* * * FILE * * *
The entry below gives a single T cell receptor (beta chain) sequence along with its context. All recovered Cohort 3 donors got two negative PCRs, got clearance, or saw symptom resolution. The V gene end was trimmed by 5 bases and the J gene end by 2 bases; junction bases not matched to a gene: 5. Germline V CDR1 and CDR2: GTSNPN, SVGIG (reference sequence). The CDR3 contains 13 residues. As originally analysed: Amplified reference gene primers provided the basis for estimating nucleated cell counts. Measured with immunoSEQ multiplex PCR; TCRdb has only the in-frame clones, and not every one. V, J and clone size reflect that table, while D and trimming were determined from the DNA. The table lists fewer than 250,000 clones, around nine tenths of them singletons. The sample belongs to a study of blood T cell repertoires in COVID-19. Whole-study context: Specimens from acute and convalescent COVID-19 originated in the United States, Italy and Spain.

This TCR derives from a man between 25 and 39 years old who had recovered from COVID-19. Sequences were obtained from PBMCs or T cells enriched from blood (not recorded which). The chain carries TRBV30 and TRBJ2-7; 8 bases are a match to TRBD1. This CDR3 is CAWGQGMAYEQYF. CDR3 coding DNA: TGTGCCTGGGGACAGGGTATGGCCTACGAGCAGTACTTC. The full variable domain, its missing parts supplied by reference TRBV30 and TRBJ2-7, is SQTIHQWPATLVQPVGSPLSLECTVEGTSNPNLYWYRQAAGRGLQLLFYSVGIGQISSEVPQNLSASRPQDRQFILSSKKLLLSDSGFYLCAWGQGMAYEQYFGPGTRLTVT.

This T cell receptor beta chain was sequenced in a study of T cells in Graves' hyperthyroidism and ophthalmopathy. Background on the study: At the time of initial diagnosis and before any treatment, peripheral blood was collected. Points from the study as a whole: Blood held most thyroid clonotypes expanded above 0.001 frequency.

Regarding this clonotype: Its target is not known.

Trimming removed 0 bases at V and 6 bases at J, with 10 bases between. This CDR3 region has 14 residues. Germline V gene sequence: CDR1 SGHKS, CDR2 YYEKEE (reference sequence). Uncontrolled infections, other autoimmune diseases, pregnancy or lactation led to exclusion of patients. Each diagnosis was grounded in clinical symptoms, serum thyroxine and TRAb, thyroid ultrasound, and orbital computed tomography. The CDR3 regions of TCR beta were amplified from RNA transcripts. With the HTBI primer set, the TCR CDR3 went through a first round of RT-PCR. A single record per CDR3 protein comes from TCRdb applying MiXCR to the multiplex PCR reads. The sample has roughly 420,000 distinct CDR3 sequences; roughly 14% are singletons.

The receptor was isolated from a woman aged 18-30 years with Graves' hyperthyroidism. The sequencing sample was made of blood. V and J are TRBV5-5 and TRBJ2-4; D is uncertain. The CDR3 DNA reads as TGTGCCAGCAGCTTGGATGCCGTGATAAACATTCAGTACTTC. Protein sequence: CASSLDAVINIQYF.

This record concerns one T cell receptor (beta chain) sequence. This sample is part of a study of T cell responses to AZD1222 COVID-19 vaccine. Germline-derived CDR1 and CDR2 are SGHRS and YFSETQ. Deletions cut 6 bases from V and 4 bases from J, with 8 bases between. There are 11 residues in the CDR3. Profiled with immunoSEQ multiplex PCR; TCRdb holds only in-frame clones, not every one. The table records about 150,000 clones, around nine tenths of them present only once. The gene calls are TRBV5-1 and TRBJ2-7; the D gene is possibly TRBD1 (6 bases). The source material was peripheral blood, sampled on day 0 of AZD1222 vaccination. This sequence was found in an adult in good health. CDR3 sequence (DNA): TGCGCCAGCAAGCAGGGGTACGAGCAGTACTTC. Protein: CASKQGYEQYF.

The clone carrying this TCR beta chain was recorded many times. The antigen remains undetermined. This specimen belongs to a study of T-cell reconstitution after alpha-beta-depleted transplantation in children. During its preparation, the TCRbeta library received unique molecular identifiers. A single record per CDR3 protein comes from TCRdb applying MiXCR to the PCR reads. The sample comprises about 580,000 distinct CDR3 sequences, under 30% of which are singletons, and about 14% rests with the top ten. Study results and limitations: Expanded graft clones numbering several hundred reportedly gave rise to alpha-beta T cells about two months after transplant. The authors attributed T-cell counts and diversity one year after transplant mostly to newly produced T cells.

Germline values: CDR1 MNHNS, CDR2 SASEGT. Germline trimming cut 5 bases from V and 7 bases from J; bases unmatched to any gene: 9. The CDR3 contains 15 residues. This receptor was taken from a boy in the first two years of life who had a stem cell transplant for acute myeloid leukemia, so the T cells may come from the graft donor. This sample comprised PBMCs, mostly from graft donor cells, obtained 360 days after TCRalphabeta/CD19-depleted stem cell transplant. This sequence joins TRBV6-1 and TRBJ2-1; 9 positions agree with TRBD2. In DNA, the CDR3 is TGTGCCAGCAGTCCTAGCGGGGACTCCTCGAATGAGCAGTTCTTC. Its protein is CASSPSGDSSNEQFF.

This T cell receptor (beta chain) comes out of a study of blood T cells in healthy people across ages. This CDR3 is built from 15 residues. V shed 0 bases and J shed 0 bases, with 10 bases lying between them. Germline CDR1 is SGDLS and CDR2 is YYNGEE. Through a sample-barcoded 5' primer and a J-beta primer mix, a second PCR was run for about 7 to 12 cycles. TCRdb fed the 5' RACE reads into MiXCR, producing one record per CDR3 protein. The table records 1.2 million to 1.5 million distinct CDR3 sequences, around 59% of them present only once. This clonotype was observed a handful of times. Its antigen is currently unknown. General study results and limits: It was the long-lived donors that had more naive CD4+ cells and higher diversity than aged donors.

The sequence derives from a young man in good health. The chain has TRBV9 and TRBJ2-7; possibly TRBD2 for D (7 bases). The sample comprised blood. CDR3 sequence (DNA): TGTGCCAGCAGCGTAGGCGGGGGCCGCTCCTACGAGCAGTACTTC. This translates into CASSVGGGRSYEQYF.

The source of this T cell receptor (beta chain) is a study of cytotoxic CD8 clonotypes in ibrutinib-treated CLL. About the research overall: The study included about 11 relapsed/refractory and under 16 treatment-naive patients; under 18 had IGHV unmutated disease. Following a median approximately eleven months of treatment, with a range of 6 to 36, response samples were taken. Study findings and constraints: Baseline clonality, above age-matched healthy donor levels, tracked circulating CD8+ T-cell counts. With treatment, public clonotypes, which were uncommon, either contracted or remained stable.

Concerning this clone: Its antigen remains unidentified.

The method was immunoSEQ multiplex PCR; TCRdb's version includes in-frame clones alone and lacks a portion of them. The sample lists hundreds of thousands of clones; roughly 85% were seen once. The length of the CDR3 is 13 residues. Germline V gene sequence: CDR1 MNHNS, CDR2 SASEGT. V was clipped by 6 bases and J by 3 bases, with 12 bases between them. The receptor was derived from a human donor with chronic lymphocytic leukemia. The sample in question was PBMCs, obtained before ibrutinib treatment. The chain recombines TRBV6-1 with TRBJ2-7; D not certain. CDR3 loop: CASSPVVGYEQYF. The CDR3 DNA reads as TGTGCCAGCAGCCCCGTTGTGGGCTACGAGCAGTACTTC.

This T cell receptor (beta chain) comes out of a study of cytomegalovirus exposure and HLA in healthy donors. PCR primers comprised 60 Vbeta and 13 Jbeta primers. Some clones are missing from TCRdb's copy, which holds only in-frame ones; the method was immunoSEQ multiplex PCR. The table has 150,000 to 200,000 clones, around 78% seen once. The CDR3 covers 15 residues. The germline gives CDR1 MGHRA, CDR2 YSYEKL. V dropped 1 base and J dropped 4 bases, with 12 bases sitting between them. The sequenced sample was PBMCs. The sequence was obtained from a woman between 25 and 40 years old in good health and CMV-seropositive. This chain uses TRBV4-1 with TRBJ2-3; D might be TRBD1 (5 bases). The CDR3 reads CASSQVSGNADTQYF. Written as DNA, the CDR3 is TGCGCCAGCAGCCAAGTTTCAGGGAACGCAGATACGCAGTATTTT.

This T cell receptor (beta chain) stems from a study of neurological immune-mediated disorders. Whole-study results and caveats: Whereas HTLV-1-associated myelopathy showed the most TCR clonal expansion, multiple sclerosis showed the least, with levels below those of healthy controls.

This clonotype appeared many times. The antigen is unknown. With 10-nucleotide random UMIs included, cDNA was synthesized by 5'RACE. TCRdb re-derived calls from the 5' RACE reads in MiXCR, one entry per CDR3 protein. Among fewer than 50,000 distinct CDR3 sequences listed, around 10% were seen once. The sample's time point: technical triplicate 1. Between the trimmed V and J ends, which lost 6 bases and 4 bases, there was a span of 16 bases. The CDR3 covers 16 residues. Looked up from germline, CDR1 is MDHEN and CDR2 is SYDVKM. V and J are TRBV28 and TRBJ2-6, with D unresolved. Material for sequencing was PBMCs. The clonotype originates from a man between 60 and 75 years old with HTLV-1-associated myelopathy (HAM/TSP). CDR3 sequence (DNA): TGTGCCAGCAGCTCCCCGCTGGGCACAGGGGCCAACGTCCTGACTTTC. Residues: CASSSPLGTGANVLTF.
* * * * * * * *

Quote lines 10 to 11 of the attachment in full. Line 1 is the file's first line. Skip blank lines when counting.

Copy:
This T cell receptor (beta chain) comes out of a study of blood T cells in healthy people across ages. This CDR3 is built from 15 residues. V shed 0 bases and J shed 0 bases, with 10 bases lying between them. Germline CDR1 is SGDLS and CDR2 is YYNGEE. Through a sample-barcoded 5' primer and a J-beta primer mix, a second PCR was run for about 7 to 12 cycles. TCRdb fed the 5' RACE reads into MiXCR, producing one record per CDR3 protein. The table records 1.2 million to 1.5 million distinct CDR3 sequences, around 59% of them present only once. This clonotype was observed a handful of times. Its antigen is currently unknown. General study results and limits: It was the long-lived donors that had more naive CD4+ cells and higher diversity than aged donors.

The sequence derives from a young man in good health. The chain has TRBV9 and TRBJ2-7; possibly TRBD2 for D (7 bases). The sample comprised blood. CDR3 sequence (DNA): TGTGCCAGCAGCGTAGGCGGGGGCCGCTCCTACGAGCAGTACTTC. This translates into CASSVGGGRSYEQYF.